Protesters opposed to vaccine mandates and other COVID-19 restrictions held rallies in cities across Canada on Saturday in a show of solidarity with a week-long demonstration in the national capital, while the effort to end the newly re-energized protest in Ottawa shifted gears to the legal arena.
Clusters of demonstrators faced off against each other after counter-protesters descended on downtowns in Ottawa, Toronto, Quebec City and Vancouver, with scattered arguments breaking out between groups as police worked to keep yelling matches from escalating further. Hundreds of participants also gathered at rallies in cities ranging from Fredericton to Victoria.
Ottawa police chief Peter Sloly said more than 1,000 vehicles and at least 5,000 protesters jammed the city core Saturday, along with 300-plus counter-demonstrators who oppose a protest that has been rebranded by critics, including a lot of frustrated downtown residents, as an occupation.
Sloly, however, had a different term in mind when he addressed a hastily called meeting of the city’s Police Services Board late Saturday afternoon.
“This is a siege,” he said. “It is something that is different in our democracy than I’ve ever experienced in my life … And we don’t have a Police Act that can adequately or effectively address this circumstance.”
At midday Saturday, a wash of demonstrators mingled near wood fires and barbecues on the snow-plastered lawn in front of West Block, home to the House of Commons. Participants roasted hotdogs and doled out baked goods under tarps warmed by portable heaters, while two men on horseback traipsed through the town, one carrying a flag in support of former U.S. president Donald Trump.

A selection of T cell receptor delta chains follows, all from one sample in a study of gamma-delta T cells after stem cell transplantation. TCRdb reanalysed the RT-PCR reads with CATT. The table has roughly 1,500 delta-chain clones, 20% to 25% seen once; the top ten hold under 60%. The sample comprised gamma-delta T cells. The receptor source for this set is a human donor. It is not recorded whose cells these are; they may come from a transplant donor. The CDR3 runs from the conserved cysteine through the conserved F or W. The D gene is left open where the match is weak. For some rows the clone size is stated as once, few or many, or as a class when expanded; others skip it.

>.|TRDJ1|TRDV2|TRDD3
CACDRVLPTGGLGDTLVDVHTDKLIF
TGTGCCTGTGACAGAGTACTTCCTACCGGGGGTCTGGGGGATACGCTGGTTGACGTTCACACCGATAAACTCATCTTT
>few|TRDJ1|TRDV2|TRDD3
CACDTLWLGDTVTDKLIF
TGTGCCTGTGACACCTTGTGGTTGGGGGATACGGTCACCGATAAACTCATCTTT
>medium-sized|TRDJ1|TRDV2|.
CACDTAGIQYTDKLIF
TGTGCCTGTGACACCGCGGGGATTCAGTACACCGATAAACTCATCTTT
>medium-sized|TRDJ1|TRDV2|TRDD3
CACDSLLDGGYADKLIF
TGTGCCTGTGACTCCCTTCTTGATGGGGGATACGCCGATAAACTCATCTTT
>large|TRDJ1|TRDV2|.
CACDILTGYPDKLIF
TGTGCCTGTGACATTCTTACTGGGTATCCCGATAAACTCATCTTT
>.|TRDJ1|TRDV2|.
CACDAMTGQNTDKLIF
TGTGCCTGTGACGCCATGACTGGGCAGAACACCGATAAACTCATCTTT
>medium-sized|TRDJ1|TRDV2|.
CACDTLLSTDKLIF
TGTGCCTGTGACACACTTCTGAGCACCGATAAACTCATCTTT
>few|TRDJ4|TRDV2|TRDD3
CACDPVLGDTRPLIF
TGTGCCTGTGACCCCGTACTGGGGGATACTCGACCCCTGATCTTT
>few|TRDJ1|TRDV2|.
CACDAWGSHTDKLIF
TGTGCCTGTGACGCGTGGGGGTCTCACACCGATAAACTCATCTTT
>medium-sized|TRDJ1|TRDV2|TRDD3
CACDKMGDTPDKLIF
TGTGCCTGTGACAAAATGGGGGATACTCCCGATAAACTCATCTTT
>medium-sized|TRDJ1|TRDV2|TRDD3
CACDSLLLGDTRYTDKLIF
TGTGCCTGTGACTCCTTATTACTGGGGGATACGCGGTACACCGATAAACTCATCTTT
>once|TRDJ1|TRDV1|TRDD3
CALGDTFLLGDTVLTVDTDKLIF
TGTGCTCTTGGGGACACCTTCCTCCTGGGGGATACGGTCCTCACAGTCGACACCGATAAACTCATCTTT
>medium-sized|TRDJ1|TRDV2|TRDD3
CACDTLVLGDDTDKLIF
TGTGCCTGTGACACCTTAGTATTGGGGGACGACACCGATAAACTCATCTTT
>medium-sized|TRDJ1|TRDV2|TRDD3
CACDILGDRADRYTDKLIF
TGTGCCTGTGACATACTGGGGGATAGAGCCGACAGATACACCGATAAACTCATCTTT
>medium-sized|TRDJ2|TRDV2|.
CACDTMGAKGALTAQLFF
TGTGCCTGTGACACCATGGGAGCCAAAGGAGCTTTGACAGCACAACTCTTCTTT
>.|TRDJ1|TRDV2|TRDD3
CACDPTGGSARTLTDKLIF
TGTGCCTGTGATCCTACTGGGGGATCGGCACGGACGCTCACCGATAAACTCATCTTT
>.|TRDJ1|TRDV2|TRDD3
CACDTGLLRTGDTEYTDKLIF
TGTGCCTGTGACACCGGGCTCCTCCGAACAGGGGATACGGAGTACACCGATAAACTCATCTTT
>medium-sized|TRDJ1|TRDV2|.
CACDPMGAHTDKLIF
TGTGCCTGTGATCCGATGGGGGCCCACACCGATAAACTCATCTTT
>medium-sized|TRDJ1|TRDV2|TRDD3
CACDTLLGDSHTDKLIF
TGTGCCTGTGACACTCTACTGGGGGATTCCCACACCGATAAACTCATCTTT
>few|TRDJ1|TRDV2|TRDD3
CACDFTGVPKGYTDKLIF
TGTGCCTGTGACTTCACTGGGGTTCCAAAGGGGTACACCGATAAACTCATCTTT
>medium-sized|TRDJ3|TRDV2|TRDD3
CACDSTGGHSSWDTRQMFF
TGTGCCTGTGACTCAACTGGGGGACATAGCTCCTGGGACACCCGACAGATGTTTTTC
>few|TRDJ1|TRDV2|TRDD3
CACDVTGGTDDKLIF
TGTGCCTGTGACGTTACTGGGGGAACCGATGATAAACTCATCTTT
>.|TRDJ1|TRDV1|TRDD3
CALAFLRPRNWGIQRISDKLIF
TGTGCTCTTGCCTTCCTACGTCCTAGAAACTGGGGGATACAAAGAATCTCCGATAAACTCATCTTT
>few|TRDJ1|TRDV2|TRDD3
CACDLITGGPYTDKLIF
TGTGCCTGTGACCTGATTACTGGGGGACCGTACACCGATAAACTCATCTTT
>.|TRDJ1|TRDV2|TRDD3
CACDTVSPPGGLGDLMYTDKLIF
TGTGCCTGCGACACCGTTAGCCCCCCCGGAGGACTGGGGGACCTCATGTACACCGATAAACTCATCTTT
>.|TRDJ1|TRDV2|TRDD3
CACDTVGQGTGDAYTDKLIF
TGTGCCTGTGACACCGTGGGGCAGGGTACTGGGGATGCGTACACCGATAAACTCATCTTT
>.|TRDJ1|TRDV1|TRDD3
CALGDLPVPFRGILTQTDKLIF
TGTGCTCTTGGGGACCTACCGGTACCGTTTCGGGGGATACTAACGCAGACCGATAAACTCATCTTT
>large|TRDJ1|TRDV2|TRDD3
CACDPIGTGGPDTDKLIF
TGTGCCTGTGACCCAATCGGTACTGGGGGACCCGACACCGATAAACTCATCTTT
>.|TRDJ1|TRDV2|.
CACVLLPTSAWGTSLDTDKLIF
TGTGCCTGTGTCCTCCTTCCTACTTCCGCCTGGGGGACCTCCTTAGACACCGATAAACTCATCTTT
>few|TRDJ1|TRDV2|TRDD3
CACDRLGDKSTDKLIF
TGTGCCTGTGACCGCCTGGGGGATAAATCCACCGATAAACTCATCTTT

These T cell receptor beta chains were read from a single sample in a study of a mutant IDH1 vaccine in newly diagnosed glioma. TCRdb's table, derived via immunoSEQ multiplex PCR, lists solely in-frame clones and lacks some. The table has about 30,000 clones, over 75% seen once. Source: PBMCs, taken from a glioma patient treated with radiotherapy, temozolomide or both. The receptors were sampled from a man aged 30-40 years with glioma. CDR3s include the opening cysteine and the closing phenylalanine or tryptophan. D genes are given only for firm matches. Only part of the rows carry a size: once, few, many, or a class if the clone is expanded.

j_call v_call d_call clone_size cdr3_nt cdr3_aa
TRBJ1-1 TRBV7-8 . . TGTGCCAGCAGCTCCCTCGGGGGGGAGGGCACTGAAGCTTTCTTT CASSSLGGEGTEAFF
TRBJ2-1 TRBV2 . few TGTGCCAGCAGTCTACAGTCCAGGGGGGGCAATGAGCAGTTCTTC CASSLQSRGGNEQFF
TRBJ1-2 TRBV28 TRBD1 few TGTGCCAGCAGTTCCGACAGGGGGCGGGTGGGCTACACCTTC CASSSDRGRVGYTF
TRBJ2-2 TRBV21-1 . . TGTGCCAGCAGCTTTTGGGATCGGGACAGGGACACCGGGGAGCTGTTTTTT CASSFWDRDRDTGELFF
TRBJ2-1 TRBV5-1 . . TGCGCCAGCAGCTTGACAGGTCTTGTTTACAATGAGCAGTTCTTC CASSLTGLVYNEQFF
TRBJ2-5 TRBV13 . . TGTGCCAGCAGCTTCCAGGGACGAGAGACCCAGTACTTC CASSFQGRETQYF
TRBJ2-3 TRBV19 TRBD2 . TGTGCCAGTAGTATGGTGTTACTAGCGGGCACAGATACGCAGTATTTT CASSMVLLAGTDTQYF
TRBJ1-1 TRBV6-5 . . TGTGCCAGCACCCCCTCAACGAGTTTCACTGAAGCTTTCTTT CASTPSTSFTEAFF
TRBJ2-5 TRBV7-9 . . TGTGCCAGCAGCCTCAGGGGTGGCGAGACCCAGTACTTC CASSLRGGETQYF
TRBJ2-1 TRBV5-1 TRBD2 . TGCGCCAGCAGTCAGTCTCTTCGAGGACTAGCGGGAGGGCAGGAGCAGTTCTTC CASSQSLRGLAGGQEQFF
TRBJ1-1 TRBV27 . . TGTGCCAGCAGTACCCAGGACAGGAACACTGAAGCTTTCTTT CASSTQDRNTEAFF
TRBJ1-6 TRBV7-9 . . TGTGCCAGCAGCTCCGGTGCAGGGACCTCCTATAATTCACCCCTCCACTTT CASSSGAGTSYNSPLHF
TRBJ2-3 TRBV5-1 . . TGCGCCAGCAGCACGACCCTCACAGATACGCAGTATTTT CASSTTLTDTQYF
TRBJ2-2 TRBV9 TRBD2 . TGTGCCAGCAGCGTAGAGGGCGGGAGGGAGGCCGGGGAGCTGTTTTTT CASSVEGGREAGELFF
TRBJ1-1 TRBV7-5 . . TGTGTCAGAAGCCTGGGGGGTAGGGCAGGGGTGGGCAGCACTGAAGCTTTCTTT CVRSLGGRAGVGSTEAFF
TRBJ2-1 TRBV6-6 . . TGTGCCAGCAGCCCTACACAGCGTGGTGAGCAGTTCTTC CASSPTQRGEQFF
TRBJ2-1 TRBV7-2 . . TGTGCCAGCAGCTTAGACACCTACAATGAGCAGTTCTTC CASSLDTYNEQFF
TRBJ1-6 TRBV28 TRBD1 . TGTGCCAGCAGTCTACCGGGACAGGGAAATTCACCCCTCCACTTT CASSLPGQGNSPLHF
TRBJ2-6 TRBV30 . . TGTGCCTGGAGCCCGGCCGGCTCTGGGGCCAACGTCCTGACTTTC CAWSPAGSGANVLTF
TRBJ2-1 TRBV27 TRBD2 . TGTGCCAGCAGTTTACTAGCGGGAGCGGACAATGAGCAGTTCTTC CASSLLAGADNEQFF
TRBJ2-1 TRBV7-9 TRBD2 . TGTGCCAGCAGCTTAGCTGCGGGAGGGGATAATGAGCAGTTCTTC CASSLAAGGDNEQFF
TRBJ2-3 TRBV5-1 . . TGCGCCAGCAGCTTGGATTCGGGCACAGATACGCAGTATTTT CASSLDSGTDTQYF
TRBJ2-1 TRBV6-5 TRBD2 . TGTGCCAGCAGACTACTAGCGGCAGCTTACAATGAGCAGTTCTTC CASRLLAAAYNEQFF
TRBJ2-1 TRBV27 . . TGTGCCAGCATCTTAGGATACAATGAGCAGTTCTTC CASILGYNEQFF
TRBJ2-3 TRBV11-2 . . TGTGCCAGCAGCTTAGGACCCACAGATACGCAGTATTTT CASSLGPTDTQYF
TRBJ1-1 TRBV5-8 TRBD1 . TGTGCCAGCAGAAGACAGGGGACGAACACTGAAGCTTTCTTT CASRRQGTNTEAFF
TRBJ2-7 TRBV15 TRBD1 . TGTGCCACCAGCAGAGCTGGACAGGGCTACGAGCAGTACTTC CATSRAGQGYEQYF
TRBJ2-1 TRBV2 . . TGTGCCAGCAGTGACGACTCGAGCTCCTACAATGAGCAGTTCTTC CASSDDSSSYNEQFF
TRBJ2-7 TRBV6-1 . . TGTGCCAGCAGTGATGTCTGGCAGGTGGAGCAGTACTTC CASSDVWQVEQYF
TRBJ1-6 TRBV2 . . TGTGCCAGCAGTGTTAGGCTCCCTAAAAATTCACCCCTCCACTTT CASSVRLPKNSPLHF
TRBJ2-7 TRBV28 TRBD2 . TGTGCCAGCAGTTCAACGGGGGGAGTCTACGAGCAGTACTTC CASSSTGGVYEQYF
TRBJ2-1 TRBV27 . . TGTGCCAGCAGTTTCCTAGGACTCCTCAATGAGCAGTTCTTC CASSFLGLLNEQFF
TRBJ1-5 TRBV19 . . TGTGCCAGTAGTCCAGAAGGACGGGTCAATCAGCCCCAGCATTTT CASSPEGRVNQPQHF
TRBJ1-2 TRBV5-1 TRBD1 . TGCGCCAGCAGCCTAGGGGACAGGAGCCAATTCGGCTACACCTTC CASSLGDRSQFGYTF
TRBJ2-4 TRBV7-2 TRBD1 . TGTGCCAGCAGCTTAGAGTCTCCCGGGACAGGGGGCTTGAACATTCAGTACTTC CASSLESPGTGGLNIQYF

But hours later when darkness fell, chaos reigned just south of Parliament Hill.
Northbound streets were clogged with vehicles, including many big-rigs, as far as the eye could see. Few if any police were visible except for the few blocks immediately south of Parliament Hill. An open fire burned in one intersection, and a fast-food sandwich restaurant was jammed full of maskless patrons. Protesting truckers doled out hot snacks at a pop-up food table in the middle of another intersection.
Earlier in the day, counter-protesters assembled outside Ottawa City Hall across from the truckers’ encampment in downtown Confederation Park.
“Everyone expects it to be a nice safe event. However, there still is that underlying danger for any visible minorities, any people in the LGBTQ community,” Ottawa resident Mackenzie Demers said of the relatively quiet gathering he helped organize .”These occupiers, they are dangerous.”
A battle of signs also emerged, with those emblazoned with “Freedom” sparking written retorts such as, “Your freedom means a right to win a Darwin award,” and the quintessentially Canadian: “Go home please.”
Meanwhile, an Ontario Superior Court judge held off on ruling on a request to order truckers in the national capital to stop blowing their horns.
Justice Hugh McLean said Saturday he wants to give all sides in the lawsuit time to fully submit documents, adding that he plans to make a ruling on Monday afternoon.
Ottawa lawyer Paul Champ filed a proposed class-action lawsuit Friday on behalf of thousands of residents seeking millions of dollars in damages and an injunction “prohibiting the continuation of the nuisance.” The statement of claim names protest organizers Tamara Lich, Patrick King, Chris Barber and others as defendants.
All police were on duty in the capital, mainly downtown, Sloly said, adding that the police force was never designed to deal with a “city under siege” and that officers on duty for nearly two weeks straight are buckling under the strain: “We do need more help.”
Police said 50 criminal investigations ongoing, including 11 related to hate crime. Four people have been charged so far.